English whisky distilleries have been popping up across the country

English whisky distilleries have been popping up across the country

With all eyes turned to Scotland ahead of September’s independence vote some enterprising English distillers are making their own plans to turn the tables on the Scots. Yes, English whisky is back – and this time it seems it is here to stay, says Ian Buxton

Though it may seem startling and unexpected, English whisky isn’t an entirely new idea. When journalist Alfred Barnard travelled the length and breadth of the United Kingdom back in the late 1880s, he was able to record four English whisky distilleries, two in Liverpool and one each in London and Bristol.

They were all quite substantial enterprises, making grain and malt and some ‘British Plain Spirit’ (this would have been rectified into gin), but by 1905 all four had closed and English whisky was no more.

Fast forward to 2009 when the St. Georges Distillery in Roudham, Norfolk released their first bottles of single malt, creating a media frenzy, with the initial stocks exhausted in just three hours. “We had people queuing in the snow from 6am that morning,” recalls owner Andrew Nelstrop. "It created a demand that we couldn’t hope to fill.”

Today,  production at St George’s has grown by 50% from those early days, with their whisky exported to Europe, Japan, the USA, Canada, Australia and New Zealand. Sales to Hong Kong and China are “growing nicely” according to Nelstrop and steady expansion is now the order of the day.

Cornwall's St Austell Brewery and Healey’s Cyder Farm followed in 2011 with the first bottling of their Hicks & Healey 7 Years Single Malt which also sold quickly. Production is very limited however and though a second batch is now available, at GBP181 for a 50cl bottle the price alone seems to likely to restrict any global ambitions they may have.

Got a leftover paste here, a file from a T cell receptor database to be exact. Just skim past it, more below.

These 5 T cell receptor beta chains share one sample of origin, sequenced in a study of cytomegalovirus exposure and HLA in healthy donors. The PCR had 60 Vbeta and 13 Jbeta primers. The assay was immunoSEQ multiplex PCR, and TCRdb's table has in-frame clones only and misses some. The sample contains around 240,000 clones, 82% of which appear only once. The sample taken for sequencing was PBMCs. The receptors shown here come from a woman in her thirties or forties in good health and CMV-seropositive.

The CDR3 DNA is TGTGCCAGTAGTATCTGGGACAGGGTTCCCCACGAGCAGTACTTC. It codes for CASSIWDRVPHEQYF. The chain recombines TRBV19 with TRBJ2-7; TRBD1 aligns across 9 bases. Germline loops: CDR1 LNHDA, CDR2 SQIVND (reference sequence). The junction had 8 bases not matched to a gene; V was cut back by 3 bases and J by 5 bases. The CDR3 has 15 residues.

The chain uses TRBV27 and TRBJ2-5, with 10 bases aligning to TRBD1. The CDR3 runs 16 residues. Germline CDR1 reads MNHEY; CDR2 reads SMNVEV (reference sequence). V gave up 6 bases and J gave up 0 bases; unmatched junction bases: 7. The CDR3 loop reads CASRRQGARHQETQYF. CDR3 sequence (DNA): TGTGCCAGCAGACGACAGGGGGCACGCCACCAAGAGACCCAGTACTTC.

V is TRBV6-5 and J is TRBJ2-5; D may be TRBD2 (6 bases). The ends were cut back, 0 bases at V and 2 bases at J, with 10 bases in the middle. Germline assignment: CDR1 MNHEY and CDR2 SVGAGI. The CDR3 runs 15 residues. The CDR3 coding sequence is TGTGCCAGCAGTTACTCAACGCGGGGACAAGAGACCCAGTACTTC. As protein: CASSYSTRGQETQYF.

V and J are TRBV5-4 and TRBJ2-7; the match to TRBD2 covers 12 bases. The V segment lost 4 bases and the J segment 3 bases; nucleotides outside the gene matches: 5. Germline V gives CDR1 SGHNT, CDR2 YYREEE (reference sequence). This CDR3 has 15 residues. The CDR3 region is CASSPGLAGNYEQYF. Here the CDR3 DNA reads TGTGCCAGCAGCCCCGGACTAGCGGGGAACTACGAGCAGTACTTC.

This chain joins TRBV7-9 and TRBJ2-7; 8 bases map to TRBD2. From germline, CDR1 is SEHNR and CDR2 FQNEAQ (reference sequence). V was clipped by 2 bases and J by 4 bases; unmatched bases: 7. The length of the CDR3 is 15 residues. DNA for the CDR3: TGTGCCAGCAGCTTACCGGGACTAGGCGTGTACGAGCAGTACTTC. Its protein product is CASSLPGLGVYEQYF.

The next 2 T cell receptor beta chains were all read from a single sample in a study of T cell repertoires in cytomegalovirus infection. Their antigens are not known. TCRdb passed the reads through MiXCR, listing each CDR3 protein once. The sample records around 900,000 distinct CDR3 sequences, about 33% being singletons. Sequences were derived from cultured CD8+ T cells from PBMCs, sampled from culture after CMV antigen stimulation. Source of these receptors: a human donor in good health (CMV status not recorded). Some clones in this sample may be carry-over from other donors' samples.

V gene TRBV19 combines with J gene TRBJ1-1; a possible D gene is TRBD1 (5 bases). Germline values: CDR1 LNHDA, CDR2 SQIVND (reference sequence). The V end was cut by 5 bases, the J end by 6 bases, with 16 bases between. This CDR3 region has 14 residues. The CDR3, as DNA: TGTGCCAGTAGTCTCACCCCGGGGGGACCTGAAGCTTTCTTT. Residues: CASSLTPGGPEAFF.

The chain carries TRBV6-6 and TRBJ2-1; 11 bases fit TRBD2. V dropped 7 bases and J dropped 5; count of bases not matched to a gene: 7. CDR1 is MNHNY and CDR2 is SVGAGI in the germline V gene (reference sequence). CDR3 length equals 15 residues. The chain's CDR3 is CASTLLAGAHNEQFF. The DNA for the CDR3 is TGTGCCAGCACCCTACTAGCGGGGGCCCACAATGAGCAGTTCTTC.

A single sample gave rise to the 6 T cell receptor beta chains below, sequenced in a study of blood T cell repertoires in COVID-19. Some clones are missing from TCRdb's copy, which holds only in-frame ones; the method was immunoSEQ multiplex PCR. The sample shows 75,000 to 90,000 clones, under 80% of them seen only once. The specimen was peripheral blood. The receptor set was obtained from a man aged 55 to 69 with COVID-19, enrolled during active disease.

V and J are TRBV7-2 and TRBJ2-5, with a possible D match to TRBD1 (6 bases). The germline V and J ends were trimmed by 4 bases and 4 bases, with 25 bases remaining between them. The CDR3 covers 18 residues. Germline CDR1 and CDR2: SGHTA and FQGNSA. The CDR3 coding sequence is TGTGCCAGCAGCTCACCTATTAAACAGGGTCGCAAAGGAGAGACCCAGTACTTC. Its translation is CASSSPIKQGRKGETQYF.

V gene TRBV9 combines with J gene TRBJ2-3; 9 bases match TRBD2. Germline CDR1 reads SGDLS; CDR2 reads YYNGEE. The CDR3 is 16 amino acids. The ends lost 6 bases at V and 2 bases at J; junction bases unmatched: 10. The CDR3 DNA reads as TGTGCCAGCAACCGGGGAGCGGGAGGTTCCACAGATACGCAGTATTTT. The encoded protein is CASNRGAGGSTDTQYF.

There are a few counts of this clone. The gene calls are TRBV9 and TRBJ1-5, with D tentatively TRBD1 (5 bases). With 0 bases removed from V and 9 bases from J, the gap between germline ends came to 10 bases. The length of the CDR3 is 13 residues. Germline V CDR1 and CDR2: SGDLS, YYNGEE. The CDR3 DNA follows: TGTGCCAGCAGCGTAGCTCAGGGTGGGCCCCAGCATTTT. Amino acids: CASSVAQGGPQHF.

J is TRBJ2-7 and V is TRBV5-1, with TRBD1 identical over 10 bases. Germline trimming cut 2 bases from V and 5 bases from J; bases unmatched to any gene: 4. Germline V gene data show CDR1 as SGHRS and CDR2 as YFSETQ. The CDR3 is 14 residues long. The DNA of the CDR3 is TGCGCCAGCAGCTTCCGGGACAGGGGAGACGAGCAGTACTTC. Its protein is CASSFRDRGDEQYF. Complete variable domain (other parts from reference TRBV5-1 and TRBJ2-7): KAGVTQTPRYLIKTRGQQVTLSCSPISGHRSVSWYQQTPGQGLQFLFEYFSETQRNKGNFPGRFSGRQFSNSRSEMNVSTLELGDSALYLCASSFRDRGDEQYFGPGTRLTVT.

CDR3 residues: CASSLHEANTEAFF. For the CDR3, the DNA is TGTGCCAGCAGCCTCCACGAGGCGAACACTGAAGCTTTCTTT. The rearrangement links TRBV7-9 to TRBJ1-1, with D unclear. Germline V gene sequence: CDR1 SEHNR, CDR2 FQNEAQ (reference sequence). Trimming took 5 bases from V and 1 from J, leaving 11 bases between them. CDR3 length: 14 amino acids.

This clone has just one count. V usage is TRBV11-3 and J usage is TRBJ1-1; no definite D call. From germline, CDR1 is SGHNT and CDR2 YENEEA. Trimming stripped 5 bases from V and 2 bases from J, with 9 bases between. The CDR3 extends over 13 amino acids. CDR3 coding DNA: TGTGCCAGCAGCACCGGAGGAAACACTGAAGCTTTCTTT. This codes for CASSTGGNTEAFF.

From these early pioneers an English craft whisky movement has developed, with Adnams of Southwold, better known for its beers, now offering a single malt and an unusual triple Malt (wheat, barley and oats) with rye whisky due to follow in the next year. Annual production is now approaching 100,000 litres, making Adnams England’s largest whisky distiller today. It also produces gin and vodka.

With its new-found fashionability, gin is the popular choice to generate both visibility and cash flow. Hence the London Distillery Company, based in Battersea, launched with Dodd’s Gin. But with its custom-designed whisky still, the company expects to have the first whisky distilled in London on the market by next February. Early backers of the project can reserve their own 20 litre cask, one of just 109, for GBP495.

But they will soon have rivals in the form of the Lakes Distillery, due to begin distilling shortly. The 270,000 litre capacity stills actually arrived yesterday (16 June) and the distillery hopes to capitalise on the tourist potential of its Lake District location with its GBP5m development. Its whisky should be available from 2017.

Also hoping to exploit the tourism market is the latest entrant - the Cotswolds Distillery, the brain-child of ex-banker Daniel Szor. According to the company, based in the village of Stourton, its whisky production “will incorporate the full ‘grain to glass’ experience” with the use of organic Cotswold barley and malt from the nearby Warminster Maltings, one of Britain’s oldest floor maltings. The highly-traditional copper pot stills have come from Forsyths of Rothes, well-known for its work in the Scotch whisky industry. The distillery has also been advised by consultants Harry Cockburn and Dr Jim Swan, whose names feature on the websites of a number of start-ups.

Cotswolds recently recruited Alex Davies from Chase Distillery in Herefordshire where he was a principal distiller responsible for gin, vodka and whisk and aims to begin to distil gin as its first spirit in September, followed by whisky. “What we put out in a year will be what the medium Scottish firms put out in a day or two,” says Szor.

“We are looking to build a reputation regionally, to us Scotland is not intimidating, it is a road to follow. I see a lot of people who want to go off and do their own thing, but I'm in this to make a product, I need to be able to sell my second bottle as well as my first.”

And there lies the challenge.

The curiosity factor will undoubtedly make the sale of the first bottle relatively easy, even at a premium price. But, as Andrew Nelstrop recounts “the first day’s sales wiped out around a fifth of our initial stock and within three days the media circus moved on". 

Whisky, as the Scots know very well, is a long-term business demanding patience and deep pockets. With more than 100 distilleries working north of the border – some of them flat out – this is a golden age for Scotch producers. As such, English distillers hoping to capitalise on the whisky boom have their work cut out.

But, says Szor: "We are raring to get started.” Let’s hope no one has told Scotland's First Minister Alex Salmond.